Google+ Arrives, After Social Media Fatigue

Facebook, Twitter and other social Website users are feeling some social media fatigue, according to Gartner, which conducted its survey before Google+ launched.

Social media fatigue is setting in among some adopters of Facebook, Twitter and other social media Websites, according to a survey from research firm Gartner.

Gartner found that 24 percent of people surveyed said they use their favorite social media Websites less than when they first signed up, with 33 percent citing concern for their online privacy as a reason. Users are also tired of the constant stream of status updates on these Websites.

The researcher polled 6,295 people aged between 13 and 74 spanning 11 developed and developing markets in December 2010 and January 2011.

In Japan, the U.K. and the United States, 40 percent of respondents said they used social sites more than when they first started, 40 percent use it the same amount, while 20 percent use it less.

However, 50 percent of those surveyed in South Korea and Italy said they use their social media sites more. Conversely, 30 percent to 40 percent of users in Brazil and Russia said they use their favorite social sites less.

"The trend shows some social media fatigue among early adopters, and the fact that 31 percent of Aspirers [younger, more mobile, brand-conscious consumers] indicated that they were getting bored with their social network is a situation that social media providers should monitor, as they will need to innovate and diversify to keep consumer attention," said Gartner analyst Brian Blau.

Blau suggested branded content must be kept fresh to hold users' attention on social networks. Why? The new generation of consumers has a short attention span.

That doesn't tell the whole tale, as 37 percent of respondents, especially those in younger age groups and more tech-savvy segments, said they are using their favorite social site more. This is consistent with social media usage among younger generations, according to Gartner analyst Charlotte Patrick.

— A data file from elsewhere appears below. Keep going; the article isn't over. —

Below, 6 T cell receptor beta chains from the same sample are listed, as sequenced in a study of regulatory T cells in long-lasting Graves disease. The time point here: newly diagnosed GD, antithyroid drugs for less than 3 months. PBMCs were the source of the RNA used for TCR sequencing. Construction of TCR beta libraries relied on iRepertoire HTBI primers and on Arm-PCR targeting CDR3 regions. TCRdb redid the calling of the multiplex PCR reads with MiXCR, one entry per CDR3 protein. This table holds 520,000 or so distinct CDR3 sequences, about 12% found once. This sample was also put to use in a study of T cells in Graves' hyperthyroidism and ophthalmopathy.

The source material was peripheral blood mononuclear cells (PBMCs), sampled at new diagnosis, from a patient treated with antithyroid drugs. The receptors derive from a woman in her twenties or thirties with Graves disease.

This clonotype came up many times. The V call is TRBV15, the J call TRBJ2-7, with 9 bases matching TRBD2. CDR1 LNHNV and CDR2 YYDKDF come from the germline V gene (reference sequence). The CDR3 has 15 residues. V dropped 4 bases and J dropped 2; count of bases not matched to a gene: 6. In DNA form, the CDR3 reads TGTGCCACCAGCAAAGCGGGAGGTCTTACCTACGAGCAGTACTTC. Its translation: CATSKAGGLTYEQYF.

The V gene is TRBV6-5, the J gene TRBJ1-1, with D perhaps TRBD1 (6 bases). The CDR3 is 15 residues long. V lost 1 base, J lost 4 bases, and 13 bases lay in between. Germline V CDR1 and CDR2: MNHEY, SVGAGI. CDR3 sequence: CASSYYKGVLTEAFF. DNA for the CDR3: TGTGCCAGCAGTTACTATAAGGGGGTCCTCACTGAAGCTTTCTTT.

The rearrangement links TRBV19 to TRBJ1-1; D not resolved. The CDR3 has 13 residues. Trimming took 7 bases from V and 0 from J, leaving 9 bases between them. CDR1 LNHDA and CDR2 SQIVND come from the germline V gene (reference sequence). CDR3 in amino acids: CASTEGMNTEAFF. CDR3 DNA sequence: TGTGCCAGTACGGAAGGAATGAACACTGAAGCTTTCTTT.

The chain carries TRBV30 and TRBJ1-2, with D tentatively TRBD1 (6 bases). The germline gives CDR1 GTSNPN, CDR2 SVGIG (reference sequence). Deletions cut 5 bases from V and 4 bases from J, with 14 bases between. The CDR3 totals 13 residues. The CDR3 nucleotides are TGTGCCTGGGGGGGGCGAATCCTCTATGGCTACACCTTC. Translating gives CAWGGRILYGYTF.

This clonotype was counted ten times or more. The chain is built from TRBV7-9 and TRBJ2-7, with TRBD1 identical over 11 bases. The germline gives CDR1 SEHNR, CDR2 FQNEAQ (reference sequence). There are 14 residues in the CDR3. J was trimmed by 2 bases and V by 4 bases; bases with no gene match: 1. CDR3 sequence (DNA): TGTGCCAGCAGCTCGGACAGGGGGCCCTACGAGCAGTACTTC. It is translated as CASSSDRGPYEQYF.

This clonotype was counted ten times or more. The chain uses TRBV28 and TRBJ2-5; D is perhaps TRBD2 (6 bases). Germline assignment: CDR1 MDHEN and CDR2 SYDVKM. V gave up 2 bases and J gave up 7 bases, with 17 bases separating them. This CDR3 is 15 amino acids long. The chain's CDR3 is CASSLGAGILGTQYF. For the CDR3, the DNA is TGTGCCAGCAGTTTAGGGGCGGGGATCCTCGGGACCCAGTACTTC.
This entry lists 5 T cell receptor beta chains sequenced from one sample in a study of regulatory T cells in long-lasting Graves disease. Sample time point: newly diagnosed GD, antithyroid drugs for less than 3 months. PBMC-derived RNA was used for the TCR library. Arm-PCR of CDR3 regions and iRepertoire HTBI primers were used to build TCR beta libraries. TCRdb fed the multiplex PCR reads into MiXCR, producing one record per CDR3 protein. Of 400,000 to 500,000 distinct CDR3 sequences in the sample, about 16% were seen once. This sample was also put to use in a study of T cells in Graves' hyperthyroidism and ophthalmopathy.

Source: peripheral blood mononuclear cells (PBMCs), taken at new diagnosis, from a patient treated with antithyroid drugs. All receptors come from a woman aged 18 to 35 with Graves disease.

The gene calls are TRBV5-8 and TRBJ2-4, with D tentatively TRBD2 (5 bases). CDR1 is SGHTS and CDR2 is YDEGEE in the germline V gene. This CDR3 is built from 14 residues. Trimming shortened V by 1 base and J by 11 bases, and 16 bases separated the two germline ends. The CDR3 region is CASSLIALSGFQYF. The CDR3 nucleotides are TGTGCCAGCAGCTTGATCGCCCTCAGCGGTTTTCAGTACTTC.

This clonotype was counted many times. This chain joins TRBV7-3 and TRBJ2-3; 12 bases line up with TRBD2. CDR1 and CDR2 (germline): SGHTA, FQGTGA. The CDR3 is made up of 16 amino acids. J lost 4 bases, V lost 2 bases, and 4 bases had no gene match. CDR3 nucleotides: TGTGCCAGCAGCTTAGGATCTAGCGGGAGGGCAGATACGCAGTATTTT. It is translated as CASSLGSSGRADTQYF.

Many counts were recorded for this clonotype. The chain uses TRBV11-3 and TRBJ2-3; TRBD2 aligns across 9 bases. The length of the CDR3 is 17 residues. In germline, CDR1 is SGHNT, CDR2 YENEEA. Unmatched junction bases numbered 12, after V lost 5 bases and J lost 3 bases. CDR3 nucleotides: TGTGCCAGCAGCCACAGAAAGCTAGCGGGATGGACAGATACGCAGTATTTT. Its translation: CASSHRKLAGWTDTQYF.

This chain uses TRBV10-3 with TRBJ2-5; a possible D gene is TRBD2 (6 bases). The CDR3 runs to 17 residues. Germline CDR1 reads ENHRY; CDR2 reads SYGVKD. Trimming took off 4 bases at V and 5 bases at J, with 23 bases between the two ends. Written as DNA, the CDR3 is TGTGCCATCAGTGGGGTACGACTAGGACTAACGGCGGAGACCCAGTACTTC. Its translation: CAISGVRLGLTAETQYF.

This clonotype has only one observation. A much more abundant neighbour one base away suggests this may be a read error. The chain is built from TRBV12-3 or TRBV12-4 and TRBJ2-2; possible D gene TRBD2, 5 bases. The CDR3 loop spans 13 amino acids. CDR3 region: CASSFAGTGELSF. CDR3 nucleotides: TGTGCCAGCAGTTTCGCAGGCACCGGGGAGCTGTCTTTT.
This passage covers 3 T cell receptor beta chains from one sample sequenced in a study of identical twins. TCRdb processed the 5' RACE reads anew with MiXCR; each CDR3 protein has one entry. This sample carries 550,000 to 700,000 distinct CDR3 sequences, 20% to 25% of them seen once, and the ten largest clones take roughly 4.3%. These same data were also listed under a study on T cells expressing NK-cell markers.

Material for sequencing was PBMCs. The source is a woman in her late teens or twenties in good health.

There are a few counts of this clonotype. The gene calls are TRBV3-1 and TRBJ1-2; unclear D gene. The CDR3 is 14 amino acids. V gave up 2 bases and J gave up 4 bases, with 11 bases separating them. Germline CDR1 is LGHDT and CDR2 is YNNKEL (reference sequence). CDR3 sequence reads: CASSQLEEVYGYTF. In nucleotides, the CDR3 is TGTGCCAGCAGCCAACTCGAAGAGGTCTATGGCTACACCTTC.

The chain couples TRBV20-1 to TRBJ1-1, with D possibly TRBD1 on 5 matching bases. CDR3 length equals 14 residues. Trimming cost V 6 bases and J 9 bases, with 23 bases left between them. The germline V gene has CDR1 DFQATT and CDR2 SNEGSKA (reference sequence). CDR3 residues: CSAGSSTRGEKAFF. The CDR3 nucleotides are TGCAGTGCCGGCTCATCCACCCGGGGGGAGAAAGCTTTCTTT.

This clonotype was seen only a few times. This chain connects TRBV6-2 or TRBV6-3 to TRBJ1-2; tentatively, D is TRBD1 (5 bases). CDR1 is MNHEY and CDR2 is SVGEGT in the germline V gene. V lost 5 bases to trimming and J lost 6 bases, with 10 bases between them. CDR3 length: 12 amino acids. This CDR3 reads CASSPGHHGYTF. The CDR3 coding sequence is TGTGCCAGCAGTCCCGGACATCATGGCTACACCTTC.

"Teenagers and those in their twenties were significantly more likely to say that they had increased their usage, while at the other end of the 'enthusiasm spectrum,' the age-related differences were much less marked, with fairly consistent percentages saying that they were using social media less," Patrick added.

Facebook and Twitter court different levels of fatigue. With close to 800 million users worldwide, Facebook's social graph is simply massive and daunting, blighted only by the fact that users have to send out friend requests to add people.

Twitter is a different animal. It has 200 million users, but anyone can follow anyone freely, which can be extremely tiring for popular users to keep up with follower notifications.

It's a pity the survey was conducted several months before Google launched Google+, a shiny new social network where one wouldn't assume social media fatigue would set in so soon.

Yet Google+ has only been available in limited field testing for six weeks, and has quickly shot to 25 million-plus users looking to try the long-awaited new network to share information.

However, the Google+ social Circles construct can be tiresome. As on Twitter, users may choose to follow anyone on Google+.

This means users, particularly Googlers, geeks and journalists with high profiles, are finding themselves inundated with dozens, hundreds or even thousands of notifications that they have been added to a Circle.

On the other side of the coin, those trying to add + folks find themselves challenged by trying to decide what Circle to stick users in. There is the "paradox of choice" fatigue factor, where too much choice in a service will result in users postponing decisions, or even declining to participate.

And if Google+ early users feel overwhelmed now, just wait until the network is open to the masses, and integrated across Google's Web services. This is already happening.

As Fast Company's Austin Carr noted last month:

""In playing around with Google Plus in the past weeks, I've started to feel that Google Plus is asking too much from me. Rather than classify my contacts as I might subconsciously in real life-as family, friends, or coworkers-I've been forced to consciously determine my relationships with these people online. Suddenly I was dealing with add requests from distant acquaintances from college extracurricular programs; from friends' parents; from friends of friends; from friends of a friends' girlfriends; from colleagues I like and from colleagues I don't; from forgotten ex-coworkers; from strangers; from enemies, even. It's overwhelming.""

Have you experienced social media fatigue on Facebook, Twitter or Google+?